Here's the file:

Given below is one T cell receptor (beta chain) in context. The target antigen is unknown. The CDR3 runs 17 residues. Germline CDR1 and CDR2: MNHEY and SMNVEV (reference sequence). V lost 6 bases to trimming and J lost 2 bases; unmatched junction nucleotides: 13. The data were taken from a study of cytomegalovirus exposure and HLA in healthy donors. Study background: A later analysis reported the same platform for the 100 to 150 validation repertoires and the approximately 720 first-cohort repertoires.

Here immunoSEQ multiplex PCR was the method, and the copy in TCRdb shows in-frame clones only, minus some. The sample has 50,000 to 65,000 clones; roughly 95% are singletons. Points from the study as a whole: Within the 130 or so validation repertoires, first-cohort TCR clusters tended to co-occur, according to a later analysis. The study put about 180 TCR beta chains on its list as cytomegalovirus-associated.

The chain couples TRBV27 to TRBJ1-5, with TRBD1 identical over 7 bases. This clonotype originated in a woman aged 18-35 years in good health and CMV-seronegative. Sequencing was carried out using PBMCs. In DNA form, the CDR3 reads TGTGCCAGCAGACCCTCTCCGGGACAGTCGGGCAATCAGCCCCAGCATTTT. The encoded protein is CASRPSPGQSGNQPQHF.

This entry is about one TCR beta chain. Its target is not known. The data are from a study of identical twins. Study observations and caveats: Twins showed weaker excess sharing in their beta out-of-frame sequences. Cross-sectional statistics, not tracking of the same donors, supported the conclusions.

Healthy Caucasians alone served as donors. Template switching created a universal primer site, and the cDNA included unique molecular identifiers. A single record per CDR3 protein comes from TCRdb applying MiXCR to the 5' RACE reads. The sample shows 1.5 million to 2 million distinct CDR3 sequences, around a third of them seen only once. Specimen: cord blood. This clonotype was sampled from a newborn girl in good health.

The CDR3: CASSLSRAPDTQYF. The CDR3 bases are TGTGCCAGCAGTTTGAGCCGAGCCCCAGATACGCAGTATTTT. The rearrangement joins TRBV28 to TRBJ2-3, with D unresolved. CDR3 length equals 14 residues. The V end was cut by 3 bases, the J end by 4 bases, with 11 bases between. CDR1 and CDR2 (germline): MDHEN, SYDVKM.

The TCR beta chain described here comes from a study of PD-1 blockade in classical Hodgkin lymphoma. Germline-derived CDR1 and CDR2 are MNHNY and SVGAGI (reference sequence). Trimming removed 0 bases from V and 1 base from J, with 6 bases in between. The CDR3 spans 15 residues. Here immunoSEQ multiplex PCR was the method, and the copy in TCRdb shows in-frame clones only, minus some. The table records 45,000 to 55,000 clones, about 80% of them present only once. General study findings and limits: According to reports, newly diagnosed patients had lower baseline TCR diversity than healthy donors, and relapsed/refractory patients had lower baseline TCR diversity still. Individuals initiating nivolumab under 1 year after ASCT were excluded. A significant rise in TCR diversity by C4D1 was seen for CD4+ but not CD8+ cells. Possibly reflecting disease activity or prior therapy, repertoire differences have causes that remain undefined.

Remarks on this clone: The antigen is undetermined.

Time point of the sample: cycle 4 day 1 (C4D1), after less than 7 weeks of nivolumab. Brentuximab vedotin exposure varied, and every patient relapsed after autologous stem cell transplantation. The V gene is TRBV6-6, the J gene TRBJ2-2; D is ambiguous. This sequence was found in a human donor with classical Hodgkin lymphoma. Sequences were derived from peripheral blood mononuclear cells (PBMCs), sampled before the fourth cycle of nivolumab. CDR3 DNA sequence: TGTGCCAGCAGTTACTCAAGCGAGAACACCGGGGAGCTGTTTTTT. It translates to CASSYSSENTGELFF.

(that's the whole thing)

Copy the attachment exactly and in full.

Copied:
Given below is one T cell receptor (beta chain) in context. The target antigen is unknown. The CDR3 runs 17 residues. Germline CDR1 and CDR2: MNHEY and SMNVEV (reference sequence). V lost 6 bases to trimming and J lost 2 bases; unmatched junction nucleotides: 13. The data were taken from a study of cytomegalovirus exposure and HLA in healthy donors. Study background: A later analysis reported the same platform for the 100 to 150 validation repertoires and the approximately 720 first-cohort repertoires.

Here immunoSEQ multiplex PCR was the method, and the copy in TCRdb shows in-frame clones only, minus some. The sample has 50,000 to 65,000 clones; roughly 95% are singletons. Points from the study as a whole: Within the 130 or so validation repertoires, first-cohort TCR clusters tended to co-occur, according to a later analysis. The study put about 180 TCR beta chains on its list as cytomegalovirus-associated.

The chain couples TRBV27 to TRBJ1-5, with TRBD1 identical over 7 bases. This clonotype originated in a woman aged 18-35 years in good health and CMV-seronegative. Sequencing was carried out using PBMCs. In DNA form, the CDR3 reads TGTGCCAGCAGACCCTCTCCGGGACAGTCGGGCAATCAGCCCCAGCATTTT. The encoded protein is CASRPSPGQSGNQPQHF.

This entry is about one TCR beta chain. Its target is not known. The data are from a study of identical twins. Study observations and caveats: Twins showed weaker excess sharing in their beta out-of-frame sequences. Cross-sectional statistics, not tracking of the same donors, supported the conclusions.

Healthy Caucasians alone served as donors. Template switching created a universal primer site, and the cDNA included unique molecular identifiers. A single record per CDR3 protein comes from TCRdb applying MiXCR to the 5' RACE reads. The sample shows 1.5 million to 2 million distinct CDR3 sequences, around a third of them seen only once. Specimen: cord blood. This clonotype was sampled from a newborn girl in good health.

The CDR3: CASSLSRAPDTQYF. The CDR3 bases are TGTGCCAGCAGTTTGAGCCGAGCCCCAGATACGCAGTATTTT. The rearrangement joins TRBV28 to TRBJ2-3, with D unresolved. CDR3 length equals 14 residues. The V end was cut by 3 bases, the J end by 4 bases, with 11 bases between. CDR1 and CDR2 (germline): MDHEN, SYDVKM.

The TCR beta chain described here comes from a study of PD-1 blockade in classical Hodgkin lymphoma. Germline-derived CDR1 and CDR2 are MNHNY and SVGAGI (reference sequence). Trimming removed 0 bases from V and 1 base from J, with 6 bases in between. The CDR3 spans 15 residues. Here immunoSEQ multiplex PCR was the method, and the copy in TCRdb shows in-frame clones only, minus some. The table records 45,000 to 55,000 clones, about 80% of them present only once. General study findings and limits: According to reports, newly diagnosed patients had lower baseline TCR diversity than healthy donors, and relapsed/refractory patients had lower baseline TCR diversity still. Individuals initiating nivolumab under 1 year after ASCT were excluded. A significant rise in TCR diversity by C4D1 was seen for CD4+ but not CD8+ cells. Possibly reflecting disease activity or prior therapy, repertoire differences have causes that remain undefined.

Remarks on this clone: The antigen is undetermined.

Time point of the sample: cycle 4 day 1 (C4D1), after less than 7 weeks of nivolumab. Brentuximab vedotin exposure varied, and every patient relapsed after autologous stem cell transplantation. The V gene is TRBV6-6, the J gene TRBJ2-2; D is ambiguous. This sequence was found in a human donor with classical Hodgkin lymphoma. Sequences were derived from peripheral blood mononuclear cells (PBMCs), sampled before the fourth cycle of nivolumab. CDR3 DNA sequence: TGTGCCAGCAGTTACTCAAGCGAGAACACCGGGGAGCTGTTTTTT. It translates to CASSYSSENTGELFF.